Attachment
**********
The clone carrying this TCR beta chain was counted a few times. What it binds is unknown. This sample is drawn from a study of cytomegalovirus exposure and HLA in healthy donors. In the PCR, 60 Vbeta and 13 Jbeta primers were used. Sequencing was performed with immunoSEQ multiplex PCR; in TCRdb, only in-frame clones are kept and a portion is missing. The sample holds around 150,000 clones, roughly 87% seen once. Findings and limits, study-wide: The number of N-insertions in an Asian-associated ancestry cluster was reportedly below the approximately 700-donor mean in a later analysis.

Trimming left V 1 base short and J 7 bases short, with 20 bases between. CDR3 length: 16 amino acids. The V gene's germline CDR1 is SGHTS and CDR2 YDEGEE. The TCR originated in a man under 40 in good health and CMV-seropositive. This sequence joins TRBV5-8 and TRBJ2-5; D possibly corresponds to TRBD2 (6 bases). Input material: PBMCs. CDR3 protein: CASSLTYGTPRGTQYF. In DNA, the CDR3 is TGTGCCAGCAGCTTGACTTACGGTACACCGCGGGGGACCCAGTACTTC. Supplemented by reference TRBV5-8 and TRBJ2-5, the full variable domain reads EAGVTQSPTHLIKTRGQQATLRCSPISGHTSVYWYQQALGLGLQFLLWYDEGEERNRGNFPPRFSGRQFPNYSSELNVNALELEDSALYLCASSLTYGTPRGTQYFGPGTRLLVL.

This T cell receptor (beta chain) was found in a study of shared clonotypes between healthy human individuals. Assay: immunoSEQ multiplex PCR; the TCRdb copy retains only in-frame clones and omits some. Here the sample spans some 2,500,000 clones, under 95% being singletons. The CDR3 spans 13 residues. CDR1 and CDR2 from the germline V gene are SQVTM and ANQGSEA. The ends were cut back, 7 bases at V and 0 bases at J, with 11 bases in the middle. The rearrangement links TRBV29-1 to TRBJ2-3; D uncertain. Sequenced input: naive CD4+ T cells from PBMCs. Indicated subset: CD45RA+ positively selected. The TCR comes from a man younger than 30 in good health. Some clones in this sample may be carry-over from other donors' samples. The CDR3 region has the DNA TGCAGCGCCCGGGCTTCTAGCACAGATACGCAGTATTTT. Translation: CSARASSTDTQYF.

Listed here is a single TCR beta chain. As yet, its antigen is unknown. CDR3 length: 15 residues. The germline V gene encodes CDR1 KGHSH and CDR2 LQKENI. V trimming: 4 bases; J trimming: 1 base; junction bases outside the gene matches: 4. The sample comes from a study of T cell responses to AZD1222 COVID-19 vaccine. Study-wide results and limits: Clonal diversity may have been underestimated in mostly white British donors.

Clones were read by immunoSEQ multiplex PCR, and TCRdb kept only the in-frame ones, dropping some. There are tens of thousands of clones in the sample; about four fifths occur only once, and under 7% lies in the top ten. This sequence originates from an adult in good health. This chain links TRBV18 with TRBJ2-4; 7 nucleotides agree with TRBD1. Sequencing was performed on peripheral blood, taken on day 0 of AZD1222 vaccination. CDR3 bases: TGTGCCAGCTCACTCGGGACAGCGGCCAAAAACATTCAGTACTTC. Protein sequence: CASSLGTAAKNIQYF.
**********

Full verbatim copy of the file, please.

The clone carrying this TCR beta chain was counted a few times. What it binds is unknown. This sample is drawn from a study of cytomegalovirus exposure and HLA in healthy donors. In the PCR, 60 Vbeta and 13 Jbeta primers were used. Sequencing was performed with immunoSEQ multiplex PCR; in TCRdb, only in-frame clones are kept and a portion is missing. The sample holds around 150,000 clones, roughly 87% seen once. Findings and limits, study-wide: The number of N-insertions in an Asian-associated ancestry cluster was reportedly below the approximately 700-donor mean in a later analysis.

Trimming left V 1 base short and J 7 bases short, with 20 bases between. CDR3 length: 16 amino acids. The V gene's germline CDR1 is SGHTS and CDR2 YDEGEE. The TCR originated in a man under 40 in good health and CMV-seropositive. This sequence joins TRBV5-8 and TRBJ2-5; D possibly corresponds to TRBD2 (6 bases). Input material: PBMCs. CDR3 protein: CASSLTYGTPRGTQYF. In DNA, the CDR3 is TGTGCCAGCAGCTTGACTTACGGTACACCGCGGGGGACCCAGTACTTC. Supplemented by reference TRBV5-8 and TRBJ2-5, the full variable domain reads EAGVTQSPTHLIKTRGQQATLRCSPISGHTSVYWYQQALGLGLQFLLWYDEGEERNRGNFPPRFSGRQFPNYSSELNVNALELEDSALYLCASSLTYGTPRGTQYFGPGTRLLVL.

This T cell receptor (beta chain) was found in a study of shared clonotypes between healthy human individuals. Assay: immunoSEQ multiplex PCR; the TCRdb copy retains only in-frame clones and omits some. Here the sample spans some 2,500,000 clones, under 95% being singletons. The CDR3 spans 13 residues. CDR1 and CDR2 from the germline V gene are SQVTM and ANQGSEA. The ends were cut back, 7 bases at V and 0 bases at J, with 11 bases in the middle. The rearrangement links TRBV29-1 to TRBJ2-3; D uncertain. Sequenced input: naive CD4+ T cells from PBMCs. Indicated subset: CD45RA+ positively selected. The TCR comes from a man younger than 30 in good health. Some clones in this sample may be carry-over from other donors' samples. The CDR3 region has the DNA TGCAGCGCCCGGGCTTCTAGCACAGATACGCAGTATTTT. Translation: CSARASSTDTQYF.

Listed here is a single TCR beta chain. As yet, its antigen is unknown. CDR3 length: 15 residues. The germline V gene encodes CDR1 KGHSH and CDR2 LQKENI. V trimming: 4 bases; J trimming: 1 base; junction bases outside the gene matches: 4. The sample comes from a study of T cell responses to AZD1222 COVID-19 vaccine. Study-wide results and limits: Clonal diversity may have been underestimated in mostly white British donors.

Clones were read by immunoSEQ multiplex PCR, and TCRdb kept only the in-frame ones, dropping some. There are tens of thousands of clones in the sample; about four fifths occur only once, and under 7% lies in the top ten. This sequence originates from an adult in good health. This chain links TRBV18 with TRBJ2-4; 7 nucleotides agree with TRBD1. Sequencing was performed on peripheral blood, taken on day 0 of AZD1222 vaccination. CDR3 bases: TGTGCCAGCTCACTCGGGACAGCGGCCAAAAACATTCAGTACTTC. Protein sequence: CASSLGTAAKNIQYF.